Gardening Gardening 2009


The good folk of Veryan never fail to come up with the goods for Veryan Show. I dashed down to the village hall on the Friday evening with my few entries as I was off early the next morning delivering my daughter to her University, her first year. Now, as a Mum with an only daughter that event is a magazine article in itself!! But, back to the Friday night before the Show. The hall was busy with early entrants setting themselves up and taking real pride in their exhibits. There was a great atmosphere and a bit of a laugh as one naughty boy entered the smallest onions I have ever seen in the globe section – yes, with his friend’s name on them! My tomatoes refused to stand up, lolling on the plate as if they were completely unaware of the importance of the occasion, serves them right, they only got third.

My pride and joy of course was my pumpkin. He wasn’t as large as last year but he managed to sneak first prize, so yah boo to my friend Ian who was dismissive and disparaging in the early part of the season. But now I have something to live up to and if we do get a good summer (we are due one I think) the race will be on for next year. Because of my enforced absence on the day I was unable to see all the final entries but if the Friday night was anything to go by everybody should be very proud of that Show and long may it survive and prosper and grateful thanks to all the hard work of the committee.

The weather for the show was great, yet again, but over this summer is not worthy of mention or taking space in this column. However, one thing I have noticed is that although crops have survived the rain, especially those in raised beds with better drainage, they do not have the flavour that I have come to expect. I can only put that down to lack of sunshine, particularly for the corn, beans and strawberries. The corn however has improved with the late onset of September sunshine.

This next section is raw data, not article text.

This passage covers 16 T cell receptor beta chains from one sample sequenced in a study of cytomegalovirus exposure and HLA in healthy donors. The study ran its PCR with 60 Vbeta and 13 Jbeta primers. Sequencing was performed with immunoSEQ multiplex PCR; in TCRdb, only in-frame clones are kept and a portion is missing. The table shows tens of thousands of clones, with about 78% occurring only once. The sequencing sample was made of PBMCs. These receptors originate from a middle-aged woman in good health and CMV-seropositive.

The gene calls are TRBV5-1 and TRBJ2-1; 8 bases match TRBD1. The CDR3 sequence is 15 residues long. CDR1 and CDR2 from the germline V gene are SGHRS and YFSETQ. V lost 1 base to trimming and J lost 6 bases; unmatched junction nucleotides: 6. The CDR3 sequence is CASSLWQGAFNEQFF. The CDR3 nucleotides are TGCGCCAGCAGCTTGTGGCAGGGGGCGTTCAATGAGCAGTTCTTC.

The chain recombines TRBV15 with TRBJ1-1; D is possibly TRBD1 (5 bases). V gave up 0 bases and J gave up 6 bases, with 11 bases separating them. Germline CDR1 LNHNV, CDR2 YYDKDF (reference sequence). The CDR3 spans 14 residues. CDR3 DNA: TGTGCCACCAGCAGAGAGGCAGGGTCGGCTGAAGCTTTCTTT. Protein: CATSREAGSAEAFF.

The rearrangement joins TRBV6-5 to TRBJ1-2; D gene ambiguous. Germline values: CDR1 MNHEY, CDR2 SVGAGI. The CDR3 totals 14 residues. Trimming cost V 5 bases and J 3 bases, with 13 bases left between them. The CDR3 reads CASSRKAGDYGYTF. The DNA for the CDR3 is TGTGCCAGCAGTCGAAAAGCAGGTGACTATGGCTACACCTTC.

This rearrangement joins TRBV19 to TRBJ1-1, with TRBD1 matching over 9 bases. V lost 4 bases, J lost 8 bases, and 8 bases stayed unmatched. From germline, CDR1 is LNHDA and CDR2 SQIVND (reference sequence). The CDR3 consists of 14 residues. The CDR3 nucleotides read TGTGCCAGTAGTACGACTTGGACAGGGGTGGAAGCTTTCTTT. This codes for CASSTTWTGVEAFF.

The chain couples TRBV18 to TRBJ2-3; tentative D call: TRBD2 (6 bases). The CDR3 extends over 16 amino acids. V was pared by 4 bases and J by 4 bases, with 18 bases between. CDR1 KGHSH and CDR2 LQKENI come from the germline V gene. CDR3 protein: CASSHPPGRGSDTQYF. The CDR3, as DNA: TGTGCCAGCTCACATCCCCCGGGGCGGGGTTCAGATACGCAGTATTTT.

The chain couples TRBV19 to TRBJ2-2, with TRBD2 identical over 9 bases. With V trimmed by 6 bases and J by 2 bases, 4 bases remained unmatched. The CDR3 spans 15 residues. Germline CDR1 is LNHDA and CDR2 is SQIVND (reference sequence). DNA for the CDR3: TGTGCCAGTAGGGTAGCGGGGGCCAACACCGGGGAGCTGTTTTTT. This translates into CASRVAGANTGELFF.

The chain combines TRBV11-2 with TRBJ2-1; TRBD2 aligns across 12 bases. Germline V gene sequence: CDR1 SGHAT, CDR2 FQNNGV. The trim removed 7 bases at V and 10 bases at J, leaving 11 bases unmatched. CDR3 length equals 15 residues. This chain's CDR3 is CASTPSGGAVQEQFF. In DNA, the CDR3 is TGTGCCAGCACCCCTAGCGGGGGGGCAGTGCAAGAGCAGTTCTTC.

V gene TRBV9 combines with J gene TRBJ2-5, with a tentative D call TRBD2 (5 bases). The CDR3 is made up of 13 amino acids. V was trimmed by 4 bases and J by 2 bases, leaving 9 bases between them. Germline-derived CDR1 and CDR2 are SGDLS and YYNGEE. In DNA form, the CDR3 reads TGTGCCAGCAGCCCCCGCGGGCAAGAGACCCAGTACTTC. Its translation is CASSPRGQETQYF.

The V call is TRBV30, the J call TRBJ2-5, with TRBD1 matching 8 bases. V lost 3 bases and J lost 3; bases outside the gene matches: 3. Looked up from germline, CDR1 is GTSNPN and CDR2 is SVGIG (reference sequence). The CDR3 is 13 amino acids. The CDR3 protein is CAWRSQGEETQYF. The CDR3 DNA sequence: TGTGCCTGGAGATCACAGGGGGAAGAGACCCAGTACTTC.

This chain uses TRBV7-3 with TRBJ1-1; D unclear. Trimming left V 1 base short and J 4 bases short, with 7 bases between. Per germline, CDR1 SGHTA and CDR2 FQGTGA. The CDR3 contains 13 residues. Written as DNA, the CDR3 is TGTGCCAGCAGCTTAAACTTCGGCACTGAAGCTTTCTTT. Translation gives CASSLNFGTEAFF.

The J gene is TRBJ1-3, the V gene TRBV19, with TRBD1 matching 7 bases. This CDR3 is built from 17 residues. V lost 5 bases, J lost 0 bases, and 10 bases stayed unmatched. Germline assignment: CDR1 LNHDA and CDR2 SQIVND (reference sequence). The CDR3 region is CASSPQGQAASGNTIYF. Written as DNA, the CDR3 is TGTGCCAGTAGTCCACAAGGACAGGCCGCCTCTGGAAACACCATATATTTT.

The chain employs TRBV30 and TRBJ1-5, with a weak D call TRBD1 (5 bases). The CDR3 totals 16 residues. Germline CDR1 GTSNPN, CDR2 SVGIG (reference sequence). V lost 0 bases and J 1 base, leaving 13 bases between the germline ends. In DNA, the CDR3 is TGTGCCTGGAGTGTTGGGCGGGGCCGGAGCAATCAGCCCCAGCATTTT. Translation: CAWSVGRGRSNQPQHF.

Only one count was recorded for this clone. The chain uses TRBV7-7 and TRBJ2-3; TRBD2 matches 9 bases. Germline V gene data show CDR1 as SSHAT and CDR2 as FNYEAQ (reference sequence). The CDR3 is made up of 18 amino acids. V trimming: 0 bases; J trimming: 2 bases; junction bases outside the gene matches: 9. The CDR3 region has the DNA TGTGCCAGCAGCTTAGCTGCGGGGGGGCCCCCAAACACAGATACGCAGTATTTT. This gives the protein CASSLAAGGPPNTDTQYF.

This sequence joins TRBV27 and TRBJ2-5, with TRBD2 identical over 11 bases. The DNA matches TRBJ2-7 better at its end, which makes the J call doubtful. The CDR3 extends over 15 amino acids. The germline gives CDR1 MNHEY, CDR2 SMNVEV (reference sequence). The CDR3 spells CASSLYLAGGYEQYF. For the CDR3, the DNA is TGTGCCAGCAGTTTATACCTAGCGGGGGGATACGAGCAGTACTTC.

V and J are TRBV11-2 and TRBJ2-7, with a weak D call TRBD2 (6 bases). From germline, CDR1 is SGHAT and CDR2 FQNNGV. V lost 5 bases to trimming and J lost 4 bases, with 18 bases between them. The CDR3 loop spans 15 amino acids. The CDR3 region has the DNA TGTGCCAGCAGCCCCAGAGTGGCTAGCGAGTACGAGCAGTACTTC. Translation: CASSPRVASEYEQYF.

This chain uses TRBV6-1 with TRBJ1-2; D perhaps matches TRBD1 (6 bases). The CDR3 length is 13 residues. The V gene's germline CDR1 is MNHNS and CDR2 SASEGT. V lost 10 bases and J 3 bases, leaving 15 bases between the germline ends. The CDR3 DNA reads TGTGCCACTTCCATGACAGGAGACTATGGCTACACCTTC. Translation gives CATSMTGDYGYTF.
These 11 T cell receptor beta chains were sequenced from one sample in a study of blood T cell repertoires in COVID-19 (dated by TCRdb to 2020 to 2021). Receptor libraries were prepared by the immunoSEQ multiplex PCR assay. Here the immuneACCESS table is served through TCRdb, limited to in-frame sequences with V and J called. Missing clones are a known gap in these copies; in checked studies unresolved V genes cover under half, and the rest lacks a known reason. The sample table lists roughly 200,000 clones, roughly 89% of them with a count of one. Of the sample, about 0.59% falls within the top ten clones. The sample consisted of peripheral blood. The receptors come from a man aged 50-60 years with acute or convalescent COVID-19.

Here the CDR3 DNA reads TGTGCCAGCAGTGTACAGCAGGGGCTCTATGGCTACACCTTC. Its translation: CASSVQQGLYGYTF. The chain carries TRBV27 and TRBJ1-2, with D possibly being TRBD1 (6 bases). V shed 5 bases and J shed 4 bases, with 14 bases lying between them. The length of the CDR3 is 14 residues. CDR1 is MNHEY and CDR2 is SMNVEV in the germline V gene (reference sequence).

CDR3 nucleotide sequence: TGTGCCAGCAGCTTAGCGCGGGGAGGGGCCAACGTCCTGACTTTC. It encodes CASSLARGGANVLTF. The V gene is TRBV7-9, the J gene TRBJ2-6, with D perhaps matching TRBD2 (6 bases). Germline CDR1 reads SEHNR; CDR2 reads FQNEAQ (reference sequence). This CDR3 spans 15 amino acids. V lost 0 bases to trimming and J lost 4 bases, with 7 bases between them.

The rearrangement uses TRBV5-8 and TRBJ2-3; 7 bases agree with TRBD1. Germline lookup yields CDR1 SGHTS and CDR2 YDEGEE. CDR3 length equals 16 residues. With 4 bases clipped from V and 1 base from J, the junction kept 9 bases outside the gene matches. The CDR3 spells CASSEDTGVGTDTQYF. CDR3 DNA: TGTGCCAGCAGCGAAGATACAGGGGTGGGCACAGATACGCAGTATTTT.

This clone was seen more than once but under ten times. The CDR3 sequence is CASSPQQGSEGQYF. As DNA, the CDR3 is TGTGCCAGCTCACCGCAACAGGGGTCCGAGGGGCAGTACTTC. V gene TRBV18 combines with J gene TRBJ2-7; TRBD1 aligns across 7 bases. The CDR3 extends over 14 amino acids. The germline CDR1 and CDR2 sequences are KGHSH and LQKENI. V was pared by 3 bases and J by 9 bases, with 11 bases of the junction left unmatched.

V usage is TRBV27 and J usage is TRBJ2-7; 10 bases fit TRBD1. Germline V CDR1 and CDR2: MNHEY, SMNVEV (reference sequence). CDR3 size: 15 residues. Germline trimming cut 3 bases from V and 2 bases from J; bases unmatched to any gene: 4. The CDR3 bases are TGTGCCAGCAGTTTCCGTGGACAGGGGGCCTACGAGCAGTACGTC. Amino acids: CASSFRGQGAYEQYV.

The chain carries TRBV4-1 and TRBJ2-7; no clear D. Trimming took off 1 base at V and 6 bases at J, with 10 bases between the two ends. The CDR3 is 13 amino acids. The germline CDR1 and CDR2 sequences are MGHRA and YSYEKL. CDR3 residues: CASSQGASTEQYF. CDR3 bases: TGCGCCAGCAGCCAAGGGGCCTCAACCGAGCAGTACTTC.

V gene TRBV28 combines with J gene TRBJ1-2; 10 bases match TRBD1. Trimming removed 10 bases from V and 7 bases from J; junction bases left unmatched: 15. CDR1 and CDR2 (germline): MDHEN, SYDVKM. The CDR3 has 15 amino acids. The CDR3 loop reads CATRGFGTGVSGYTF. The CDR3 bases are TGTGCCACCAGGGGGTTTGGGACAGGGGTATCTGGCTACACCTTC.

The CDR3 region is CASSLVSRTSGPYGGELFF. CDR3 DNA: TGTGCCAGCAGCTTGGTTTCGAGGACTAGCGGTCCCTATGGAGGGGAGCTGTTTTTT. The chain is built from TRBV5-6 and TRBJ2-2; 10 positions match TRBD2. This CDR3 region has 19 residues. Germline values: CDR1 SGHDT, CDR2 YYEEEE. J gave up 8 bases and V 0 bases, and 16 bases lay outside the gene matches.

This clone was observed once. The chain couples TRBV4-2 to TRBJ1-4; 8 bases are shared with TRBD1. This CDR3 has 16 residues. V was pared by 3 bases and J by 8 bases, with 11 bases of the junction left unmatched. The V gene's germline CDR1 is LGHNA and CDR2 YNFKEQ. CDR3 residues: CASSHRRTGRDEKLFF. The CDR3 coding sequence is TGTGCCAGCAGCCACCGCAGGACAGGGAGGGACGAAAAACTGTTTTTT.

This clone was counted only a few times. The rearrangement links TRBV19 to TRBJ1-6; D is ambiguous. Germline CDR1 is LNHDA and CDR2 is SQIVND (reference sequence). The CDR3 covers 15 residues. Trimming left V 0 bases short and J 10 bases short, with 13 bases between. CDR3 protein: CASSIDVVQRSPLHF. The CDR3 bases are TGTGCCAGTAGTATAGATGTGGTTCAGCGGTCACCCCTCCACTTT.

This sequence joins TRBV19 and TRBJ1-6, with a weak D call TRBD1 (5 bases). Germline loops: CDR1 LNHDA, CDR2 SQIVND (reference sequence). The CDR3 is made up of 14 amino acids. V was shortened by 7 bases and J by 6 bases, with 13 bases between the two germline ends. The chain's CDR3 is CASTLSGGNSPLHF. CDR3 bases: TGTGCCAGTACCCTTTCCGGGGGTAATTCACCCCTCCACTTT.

All the questions I have received recently have nearly all been dominated by people looking for advice for deterring slugs and snails. There are so many so called remedies on the market and even my highly recommended organic control has had to be replenished regularly as it washed away. But the hostas I sprayed with a garlic mix have survived well. The mix was finally five fat cloves of garlic boiled in roughly two pints of water and then diluted again with twice as much water as solution. I sprayed once a week and have had very little damage. I wouldn’t recommend it for edible crops I am sure they would be taste tainted.

The other major problem mentioned has been outdoor citrus. I have looked after an orangery in St Mawes for over five years. The owner has four 5ft citrus trees, three lemons and one orange. When I first arrived they were covered in black sticky goo from the invasion of scale insect. I spent a long time cleaning them with a dilution of methylated spirit which cleaned off the sticky stuff and killed the scale. They were then put out in spring for the gentle rain which seems to deal with scale insect better than anything. We used to bring them inside in the winter from about October to February but the scale always returned despite careful care and ventilation. The care included the use of winter and summer specially formulated citrus food.